CHRISTMAS greetings to all faithful readers of " Feminine
Forum." What I was going to talk to you about this week and what I am going to talk about are two very different things. This edition is second thoughts, the first (now in the W.P.B.) was completely Scrooge-like, full of woe ! woe ! and European distress, not to speak of a few black spots at home. I've been meeting a good many people who have lust come back from darkest Europe and the tales they have unfolded have been enough to make each particular hair to stand on end like quills upon the fretful porcupine.
But I won't pass them on, at least not this week, to be ghosts at the Christmas dinner. After all, ghosts cannot be fed, and whatever dinner Britons eat on Christmas Day will have been earned by six years' toil, sacrifice and discipline. I really do believe We are considerably chastened this sixth Christmas of the war and more conscious of social wrongs and injustices than we have ever been before. And to be aware is a step in the right direction. Well. that's all I'm going to say about the gloomy side of life this Christmastide. The rest of this column is going to be mere gossip.
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LEl's see what the B.B.C. is doing for us. The Messiah, hardy and most welcome annual, comes appropriately from the north—Hudderstield. What southern choir can compete with
these grand northern voices ? Dr. Malcolm Sargent is the conductor and this -broadcast is the day after Boxing Day.
Margaretta Scott is taking part in Music Magazine on Christmas Eve and she is going to talk about Music in Shakespeare's plays. On the whole, have suffered keenly from the people who burst into song in Shakespeare, as actors seldom have good singing voices and the music they seem to think that Shakespeare used is jerky and angular. The composer whom I consider best muinned to give Shakespeare's words a suitable setting is Roger Quitter. That is because he is not self-conscious about it. He does it in his own idiom and the -result has been some very lovely songs. But that is merely my own personal opinion. How many British children read Uncle Remus to-day ? What a lot they miss if they don't. Brer Fox and Brer Rabbit and the old negro slave were very much part of my own childhood, and so I will try to listen to the ballet suite that Gordon Jacob has written on this theme on Tuesday. Final choice this coming week will be Benjamin Britten's setting of Michelangelo's Sonnets which Peter Pears will sing on Friday with the composer as accompanist. Most important broadcast to us Catholics, of course, is Midnight Mass on Christmas Eve from Ampleforth. The drama section is giving. on Christmas Eve, Stephen Vincent Benet's A Child Is Born. Benet, who died last year, was one of America's foremost writers and poets.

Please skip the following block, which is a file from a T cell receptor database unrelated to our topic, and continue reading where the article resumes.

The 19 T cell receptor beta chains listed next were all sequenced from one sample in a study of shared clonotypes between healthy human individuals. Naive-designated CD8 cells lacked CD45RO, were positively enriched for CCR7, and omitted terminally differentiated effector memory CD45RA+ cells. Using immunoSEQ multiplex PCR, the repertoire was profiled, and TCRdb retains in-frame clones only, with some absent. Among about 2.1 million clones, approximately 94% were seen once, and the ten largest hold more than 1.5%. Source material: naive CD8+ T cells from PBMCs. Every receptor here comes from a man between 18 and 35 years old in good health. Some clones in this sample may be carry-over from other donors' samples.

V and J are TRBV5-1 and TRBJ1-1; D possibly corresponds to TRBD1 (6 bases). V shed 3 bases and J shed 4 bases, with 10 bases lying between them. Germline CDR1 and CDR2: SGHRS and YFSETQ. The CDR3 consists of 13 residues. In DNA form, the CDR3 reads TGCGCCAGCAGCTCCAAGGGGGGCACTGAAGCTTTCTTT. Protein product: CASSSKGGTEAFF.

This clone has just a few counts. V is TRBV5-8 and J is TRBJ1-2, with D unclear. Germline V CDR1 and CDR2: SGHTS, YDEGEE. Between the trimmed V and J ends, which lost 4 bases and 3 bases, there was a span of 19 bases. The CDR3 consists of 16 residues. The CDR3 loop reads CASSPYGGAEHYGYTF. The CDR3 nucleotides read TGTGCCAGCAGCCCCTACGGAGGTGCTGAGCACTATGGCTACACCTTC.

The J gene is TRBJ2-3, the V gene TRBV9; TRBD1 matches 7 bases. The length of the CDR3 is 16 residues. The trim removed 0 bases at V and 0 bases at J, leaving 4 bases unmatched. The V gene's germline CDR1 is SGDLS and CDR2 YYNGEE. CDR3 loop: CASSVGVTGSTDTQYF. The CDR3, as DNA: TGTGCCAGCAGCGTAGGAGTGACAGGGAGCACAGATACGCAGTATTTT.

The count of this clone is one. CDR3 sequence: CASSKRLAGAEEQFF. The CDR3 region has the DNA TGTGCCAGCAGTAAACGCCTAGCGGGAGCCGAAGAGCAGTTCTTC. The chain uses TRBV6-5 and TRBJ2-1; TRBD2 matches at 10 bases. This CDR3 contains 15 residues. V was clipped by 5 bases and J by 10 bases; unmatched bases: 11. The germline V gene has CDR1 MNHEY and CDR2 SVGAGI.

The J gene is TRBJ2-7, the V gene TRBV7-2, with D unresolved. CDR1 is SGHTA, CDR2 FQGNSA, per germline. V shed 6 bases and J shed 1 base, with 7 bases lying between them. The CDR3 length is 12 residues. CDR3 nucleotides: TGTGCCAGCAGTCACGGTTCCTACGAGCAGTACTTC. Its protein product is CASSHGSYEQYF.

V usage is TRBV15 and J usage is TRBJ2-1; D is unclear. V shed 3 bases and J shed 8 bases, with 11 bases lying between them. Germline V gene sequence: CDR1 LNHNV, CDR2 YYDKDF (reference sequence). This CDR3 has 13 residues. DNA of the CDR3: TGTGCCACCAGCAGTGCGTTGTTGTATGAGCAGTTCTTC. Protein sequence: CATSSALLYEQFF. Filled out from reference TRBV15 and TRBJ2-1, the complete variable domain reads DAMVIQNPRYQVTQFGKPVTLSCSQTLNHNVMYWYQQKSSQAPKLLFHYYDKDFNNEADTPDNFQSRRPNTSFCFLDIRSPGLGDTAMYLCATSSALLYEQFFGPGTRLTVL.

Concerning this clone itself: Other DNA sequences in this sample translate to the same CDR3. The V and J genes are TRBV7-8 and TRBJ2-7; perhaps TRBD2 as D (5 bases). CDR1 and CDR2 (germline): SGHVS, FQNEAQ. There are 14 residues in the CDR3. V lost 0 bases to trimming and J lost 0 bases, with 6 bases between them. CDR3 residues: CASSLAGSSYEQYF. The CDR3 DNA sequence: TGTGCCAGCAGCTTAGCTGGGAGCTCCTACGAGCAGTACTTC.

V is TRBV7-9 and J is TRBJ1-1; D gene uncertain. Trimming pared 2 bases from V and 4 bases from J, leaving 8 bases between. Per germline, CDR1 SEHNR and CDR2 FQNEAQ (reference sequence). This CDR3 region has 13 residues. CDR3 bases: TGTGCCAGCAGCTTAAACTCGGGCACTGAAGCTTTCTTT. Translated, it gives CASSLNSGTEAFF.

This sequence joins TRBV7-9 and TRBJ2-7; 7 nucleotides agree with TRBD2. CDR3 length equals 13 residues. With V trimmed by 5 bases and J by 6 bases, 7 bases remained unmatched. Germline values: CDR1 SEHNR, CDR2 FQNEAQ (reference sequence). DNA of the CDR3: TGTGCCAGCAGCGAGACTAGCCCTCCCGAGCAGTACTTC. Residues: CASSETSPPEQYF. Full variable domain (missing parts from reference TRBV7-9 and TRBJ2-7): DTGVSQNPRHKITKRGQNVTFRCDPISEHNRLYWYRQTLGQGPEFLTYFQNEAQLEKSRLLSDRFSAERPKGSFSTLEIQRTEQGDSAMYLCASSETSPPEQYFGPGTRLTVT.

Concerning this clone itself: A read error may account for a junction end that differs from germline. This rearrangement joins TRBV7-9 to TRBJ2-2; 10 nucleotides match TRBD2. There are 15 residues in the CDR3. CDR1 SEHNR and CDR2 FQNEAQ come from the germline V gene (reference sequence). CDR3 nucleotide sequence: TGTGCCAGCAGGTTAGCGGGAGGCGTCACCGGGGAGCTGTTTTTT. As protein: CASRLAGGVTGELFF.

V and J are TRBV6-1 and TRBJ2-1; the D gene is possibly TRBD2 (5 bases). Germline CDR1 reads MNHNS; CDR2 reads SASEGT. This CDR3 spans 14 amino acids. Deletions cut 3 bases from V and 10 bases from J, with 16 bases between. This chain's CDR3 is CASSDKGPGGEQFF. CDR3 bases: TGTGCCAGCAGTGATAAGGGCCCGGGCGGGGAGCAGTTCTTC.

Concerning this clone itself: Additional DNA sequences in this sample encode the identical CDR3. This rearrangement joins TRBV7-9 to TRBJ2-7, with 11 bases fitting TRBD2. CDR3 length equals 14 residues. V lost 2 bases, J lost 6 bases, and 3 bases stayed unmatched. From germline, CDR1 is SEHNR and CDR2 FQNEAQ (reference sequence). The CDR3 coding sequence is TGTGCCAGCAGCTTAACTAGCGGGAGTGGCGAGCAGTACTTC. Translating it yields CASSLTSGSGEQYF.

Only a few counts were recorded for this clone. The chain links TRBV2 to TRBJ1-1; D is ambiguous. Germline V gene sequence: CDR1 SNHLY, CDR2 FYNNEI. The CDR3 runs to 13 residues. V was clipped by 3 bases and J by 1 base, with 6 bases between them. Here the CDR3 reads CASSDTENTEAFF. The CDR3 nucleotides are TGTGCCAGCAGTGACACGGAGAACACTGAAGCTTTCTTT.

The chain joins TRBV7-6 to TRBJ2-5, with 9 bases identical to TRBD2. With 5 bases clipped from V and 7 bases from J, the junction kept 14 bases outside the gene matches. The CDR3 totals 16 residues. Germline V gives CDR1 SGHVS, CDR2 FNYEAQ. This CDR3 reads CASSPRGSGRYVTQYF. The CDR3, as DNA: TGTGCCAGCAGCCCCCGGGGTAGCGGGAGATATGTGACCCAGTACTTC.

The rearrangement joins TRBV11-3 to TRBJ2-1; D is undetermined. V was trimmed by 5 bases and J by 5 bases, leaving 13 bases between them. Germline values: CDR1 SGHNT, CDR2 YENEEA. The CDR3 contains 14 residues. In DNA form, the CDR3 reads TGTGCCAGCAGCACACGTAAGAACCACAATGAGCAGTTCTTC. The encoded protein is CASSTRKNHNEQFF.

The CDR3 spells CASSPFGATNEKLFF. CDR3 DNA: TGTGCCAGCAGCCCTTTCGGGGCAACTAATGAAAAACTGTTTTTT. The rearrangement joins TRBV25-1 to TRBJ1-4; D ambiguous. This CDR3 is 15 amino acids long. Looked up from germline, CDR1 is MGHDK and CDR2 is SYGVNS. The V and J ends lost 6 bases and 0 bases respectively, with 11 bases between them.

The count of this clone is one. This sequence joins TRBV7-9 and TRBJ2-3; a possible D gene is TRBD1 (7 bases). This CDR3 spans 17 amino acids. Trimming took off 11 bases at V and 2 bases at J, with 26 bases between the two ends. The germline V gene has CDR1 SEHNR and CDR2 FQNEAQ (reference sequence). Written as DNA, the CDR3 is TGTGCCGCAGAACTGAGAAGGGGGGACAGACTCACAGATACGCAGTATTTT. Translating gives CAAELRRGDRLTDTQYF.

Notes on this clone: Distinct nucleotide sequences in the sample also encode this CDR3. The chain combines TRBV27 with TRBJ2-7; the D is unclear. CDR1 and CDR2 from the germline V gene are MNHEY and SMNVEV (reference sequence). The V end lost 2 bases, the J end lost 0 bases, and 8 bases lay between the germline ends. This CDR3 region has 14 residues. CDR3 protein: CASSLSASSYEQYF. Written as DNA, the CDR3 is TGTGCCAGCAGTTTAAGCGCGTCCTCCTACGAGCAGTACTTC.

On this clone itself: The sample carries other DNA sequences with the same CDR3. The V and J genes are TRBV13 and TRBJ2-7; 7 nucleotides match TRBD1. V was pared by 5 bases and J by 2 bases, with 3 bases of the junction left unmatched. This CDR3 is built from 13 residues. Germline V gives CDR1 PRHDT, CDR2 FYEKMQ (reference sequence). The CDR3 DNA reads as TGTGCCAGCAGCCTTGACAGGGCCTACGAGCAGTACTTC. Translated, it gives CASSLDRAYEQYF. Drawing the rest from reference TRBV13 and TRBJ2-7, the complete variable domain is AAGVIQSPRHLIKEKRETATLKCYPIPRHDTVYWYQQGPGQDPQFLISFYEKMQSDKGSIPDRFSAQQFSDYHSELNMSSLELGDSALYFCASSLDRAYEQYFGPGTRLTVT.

* a a 11 ABOUT the Dames of St. Joan, of whom I spoke last week. Don't confuse them with St. Joan's Social and Political Alliance. The latter is a world-wide movement with a strong contingent in all the Dominions, and I should think they are the most significant body of Catholic women in existence They are, as Mrs. Laughton Mathews said the other day of all the women's suffrage societies, the watchdogs of freedom. They seem to know, even far sooner than the press sometimes, what measures are coming up for discussion in Parliament and, in addition to the general matters affecting the welfare of women, they are always ready to pounce on any measure brought before the House which cuts across Christian teaching. The recent " easy divorce " proposals was
a case in point. It was St. Joan's Alliance who first brought it to our notice.
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VILM critics have had a very thin A time lately. There has been more tomfoolery to the square inch of celluloid than, I should think, ever before in the history of the talkies. But, with one of those glad breaks in the clouds, my last week's experience was a both surprising and pleasant. I saw Flenry V. Summer Storm and Western Approaches. With Laura the week before I begin to feel that things arc looking up a bit. All London children should drag their parents along to the Carlton during the Christmas season, and when Henry goes to the provinces all discerning children should also see that their parents take them to see the best Shakespeare film yet—best by a long chalk I